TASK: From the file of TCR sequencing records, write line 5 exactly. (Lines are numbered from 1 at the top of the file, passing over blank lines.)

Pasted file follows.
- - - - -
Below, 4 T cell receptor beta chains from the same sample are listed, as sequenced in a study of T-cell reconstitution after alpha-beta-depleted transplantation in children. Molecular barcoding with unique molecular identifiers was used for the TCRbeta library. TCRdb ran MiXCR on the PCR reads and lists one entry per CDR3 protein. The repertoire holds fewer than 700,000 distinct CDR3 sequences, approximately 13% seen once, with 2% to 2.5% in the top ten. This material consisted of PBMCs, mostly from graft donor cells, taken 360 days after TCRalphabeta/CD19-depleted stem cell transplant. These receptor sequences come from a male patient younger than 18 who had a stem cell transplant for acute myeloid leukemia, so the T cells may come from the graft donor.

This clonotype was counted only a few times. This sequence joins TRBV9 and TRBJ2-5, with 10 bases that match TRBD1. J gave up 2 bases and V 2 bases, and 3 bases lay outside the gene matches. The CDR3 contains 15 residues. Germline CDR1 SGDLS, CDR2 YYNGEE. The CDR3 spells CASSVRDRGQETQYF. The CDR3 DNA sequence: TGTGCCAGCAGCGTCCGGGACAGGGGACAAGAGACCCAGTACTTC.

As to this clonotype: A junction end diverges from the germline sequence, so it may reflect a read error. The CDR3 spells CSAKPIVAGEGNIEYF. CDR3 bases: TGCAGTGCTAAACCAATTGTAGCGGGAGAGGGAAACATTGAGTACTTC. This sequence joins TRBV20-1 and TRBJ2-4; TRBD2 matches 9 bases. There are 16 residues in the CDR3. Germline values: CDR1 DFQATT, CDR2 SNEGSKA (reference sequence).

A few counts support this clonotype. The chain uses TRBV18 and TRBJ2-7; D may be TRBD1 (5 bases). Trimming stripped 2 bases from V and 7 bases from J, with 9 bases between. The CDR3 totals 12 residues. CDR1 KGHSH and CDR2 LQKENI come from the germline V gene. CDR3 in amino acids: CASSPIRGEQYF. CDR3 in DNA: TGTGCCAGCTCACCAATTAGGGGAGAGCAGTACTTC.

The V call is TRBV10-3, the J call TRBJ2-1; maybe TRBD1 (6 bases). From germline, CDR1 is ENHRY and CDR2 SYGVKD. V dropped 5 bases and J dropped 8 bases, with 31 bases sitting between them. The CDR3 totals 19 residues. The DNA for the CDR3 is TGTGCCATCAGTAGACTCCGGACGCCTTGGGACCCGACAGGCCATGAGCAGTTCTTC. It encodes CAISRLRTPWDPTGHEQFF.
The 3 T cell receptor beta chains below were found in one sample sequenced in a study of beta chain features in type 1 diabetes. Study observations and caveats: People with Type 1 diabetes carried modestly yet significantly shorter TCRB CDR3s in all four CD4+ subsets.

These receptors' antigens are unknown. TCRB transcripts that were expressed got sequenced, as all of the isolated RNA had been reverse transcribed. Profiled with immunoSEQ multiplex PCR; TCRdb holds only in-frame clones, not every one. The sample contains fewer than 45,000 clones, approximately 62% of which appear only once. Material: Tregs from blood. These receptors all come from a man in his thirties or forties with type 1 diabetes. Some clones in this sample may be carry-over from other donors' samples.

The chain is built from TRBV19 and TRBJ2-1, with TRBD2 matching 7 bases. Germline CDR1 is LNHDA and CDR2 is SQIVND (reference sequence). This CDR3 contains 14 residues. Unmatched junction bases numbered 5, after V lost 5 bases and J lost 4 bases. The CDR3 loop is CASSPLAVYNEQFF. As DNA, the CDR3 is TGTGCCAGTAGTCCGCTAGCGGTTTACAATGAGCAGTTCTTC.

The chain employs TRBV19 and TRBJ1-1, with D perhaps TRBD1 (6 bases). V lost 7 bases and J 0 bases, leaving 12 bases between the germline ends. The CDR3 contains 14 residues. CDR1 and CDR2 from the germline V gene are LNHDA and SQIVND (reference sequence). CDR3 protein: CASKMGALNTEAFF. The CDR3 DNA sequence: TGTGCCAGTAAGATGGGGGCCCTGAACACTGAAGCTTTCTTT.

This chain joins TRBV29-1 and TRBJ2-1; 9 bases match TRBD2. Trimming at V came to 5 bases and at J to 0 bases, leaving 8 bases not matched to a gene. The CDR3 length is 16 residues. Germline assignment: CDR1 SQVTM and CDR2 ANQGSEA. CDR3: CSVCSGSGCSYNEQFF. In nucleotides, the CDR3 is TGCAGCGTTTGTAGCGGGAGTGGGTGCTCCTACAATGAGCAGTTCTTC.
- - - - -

The V call is TRBV10-3, the J call TRBJ2-1; maybe TRBD1 (6 bases). From germline, CDR1 is ENHRY and CDR2 SYGVKD. V dropped 5 bases and J dropped 8 bases, with 31 bases sitting between them. The CDR3 totals 19 residues. The DNA for the CDR3 is TGTGCCATCAGTAGACTCCGGACGCCTTGGGACCCGACAGGCCATGAGCAGTTCTTC. It encodes CAISRLRTPWDPTGHEQFF.